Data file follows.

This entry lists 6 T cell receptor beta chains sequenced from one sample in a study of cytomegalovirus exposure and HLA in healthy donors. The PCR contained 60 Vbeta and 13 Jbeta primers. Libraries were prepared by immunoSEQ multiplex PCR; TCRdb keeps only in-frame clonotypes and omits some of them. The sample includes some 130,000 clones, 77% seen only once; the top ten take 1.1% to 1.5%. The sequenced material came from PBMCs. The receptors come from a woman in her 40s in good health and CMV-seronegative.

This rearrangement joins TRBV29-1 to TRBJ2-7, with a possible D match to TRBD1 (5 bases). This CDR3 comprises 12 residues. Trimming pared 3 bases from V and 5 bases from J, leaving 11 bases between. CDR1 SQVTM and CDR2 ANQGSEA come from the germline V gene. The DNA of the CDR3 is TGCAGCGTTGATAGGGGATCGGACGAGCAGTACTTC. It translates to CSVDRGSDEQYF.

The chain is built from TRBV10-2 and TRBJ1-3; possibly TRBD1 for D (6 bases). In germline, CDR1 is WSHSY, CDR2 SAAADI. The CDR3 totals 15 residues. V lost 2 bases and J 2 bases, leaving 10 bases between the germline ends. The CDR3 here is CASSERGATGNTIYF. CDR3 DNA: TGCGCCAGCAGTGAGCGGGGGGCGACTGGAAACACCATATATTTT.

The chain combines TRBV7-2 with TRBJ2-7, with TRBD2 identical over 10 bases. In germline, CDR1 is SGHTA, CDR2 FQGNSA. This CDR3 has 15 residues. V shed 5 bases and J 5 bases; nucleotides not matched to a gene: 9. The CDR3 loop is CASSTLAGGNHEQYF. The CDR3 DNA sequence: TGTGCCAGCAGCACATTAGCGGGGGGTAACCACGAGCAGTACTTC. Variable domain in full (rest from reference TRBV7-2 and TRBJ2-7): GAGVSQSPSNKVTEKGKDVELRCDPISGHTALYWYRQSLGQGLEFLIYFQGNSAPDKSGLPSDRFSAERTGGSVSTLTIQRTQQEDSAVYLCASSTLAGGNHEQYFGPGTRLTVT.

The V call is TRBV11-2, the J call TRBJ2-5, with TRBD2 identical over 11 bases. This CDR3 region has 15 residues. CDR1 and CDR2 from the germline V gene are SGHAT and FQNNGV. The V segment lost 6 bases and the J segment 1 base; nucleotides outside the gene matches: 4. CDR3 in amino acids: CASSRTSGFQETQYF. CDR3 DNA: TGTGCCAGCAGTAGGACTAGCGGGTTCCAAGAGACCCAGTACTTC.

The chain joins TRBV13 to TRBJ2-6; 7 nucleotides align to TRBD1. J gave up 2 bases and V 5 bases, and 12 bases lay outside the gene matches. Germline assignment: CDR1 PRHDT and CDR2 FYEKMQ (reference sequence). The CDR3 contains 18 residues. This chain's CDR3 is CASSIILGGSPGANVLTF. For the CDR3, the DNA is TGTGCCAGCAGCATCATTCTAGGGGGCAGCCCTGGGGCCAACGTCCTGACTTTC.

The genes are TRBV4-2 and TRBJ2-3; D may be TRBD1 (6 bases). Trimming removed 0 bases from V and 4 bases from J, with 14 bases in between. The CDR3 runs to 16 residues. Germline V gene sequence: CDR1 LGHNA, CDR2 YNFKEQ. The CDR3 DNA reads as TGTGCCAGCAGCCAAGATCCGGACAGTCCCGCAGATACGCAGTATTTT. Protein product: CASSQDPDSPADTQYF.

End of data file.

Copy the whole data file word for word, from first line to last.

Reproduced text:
This entry lists 6 T cell receptor beta chains sequenced from one sample in a study of cytomegalovirus exposure and HLA in healthy donors. The PCR contained 60 Vbeta and 13 Jbeta primers. Libraries were prepared by immunoSEQ multiplex PCR; TCRdb keeps only in-frame clonotypes and omits some of them. The sample includes some 130,000 clones, 77% seen only once; the top ten take 1.1% to 1.5%. The sequenced material came from PBMCs. The receptors come from a woman in her 40s in good health and CMV-seronegative.

This rearrangement joins TRBV29-1 to TRBJ2-7, with a possible D match to TRBD1 (5 bases). This CDR3 comprises 12 residues. Trimming pared 3 bases from V and 5 bases from J, leaving 11 bases between. CDR1 SQVTM and CDR2 ANQGSEA come from the germline V gene. The DNA of the CDR3 is TGCAGCGTTGATAGGGGATCGGACGAGCAGTACTTC. It translates to CSVDRGSDEQYF.

The chain is built from TRBV10-2 and TRBJ1-3; possibly TRBD1 for D (6 bases). In germline, CDR1 is WSHSY, CDR2 SAAADI. The CDR3 totals 15 residues. V lost 2 bases and J 2 bases, leaving 10 bases between the germline ends. The CDR3 here is CASSERGATGNTIYF. CDR3 DNA: TGCGCCAGCAGTGAGCGGGGGGCGACTGGAAACACCATATATTTT.

The chain combines TRBV7-2 with TRBJ2-7, with TRBD2 identical over 10 bases. In germline, CDR1 is SGHTA, CDR2 FQGNSA. This CDR3 has 15 residues. V shed 5 bases and J 5 bases; nucleotides not matched to a gene: 9. The CDR3 loop is CASSTLAGGNHEQYF. The CDR3 DNA sequence: TGTGCCAGCAGCACATTAGCGGGGGGTAACCACGAGCAGTACTTC. Variable domain in full (rest from reference TRBV7-2 and TRBJ2-7): GAGVSQSPSNKVTEKGKDVELRCDPISGHTALYWYRQSLGQGLEFLIYFQGNSAPDKSGLPSDRFSAERTGGSVSTLTIQRTQQEDSAVYLCASSTLAGGNHEQYFGPGTRLTVT.

The V call is TRBV11-2, the J call TRBJ2-5, with TRBD2 identical over 11 bases. This CDR3 region has 15 residues. CDR1 and CDR2 from the germline V gene are SGHAT and FQNNGV. The V segment lost 6 bases and the J segment 1 base; nucleotides outside the gene matches: 4. CDR3 in amino acids: CASSRTSGFQETQYF. CDR3 DNA: TGTGCCAGCAGTAGGACTAGCGGGTTCCAAGAGACCCAGTACTTC.

The chain joins TRBV13 to TRBJ2-6; 7 nucleotides align to TRBD1. J gave up 2 bases and V 5 bases, and 12 bases lay outside the gene matches. Germline assignment: CDR1 PRHDT and CDR2 FYEKMQ (reference sequence). The CDR3 contains 18 residues. This chain's CDR3 is CASSIILGGSPGANVLTF. For the CDR3, the DNA is TGTGCCAGCAGCATCATTCTAGGGGGCAGCCCTGGGGCCAACGTCCTGACTTTC.

The genes are TRBV4-2 and TRBJ2-3; D may be TRBD1 (6 bases). Trimming removed 0 bases from V and 4 bases from J, with 14 bases in between. The CDR3 runs to 16 residues. Germline V gene sequence: CDR1 LGHNA, CDR2 YNFKEQ. The CDR3 DNA reads as TGTGCCAGCAGCCAAGATCCGGACAGTCCCGCAGATACGCAGTATTTT. Protein product: CASSQDPDSPADTQYF.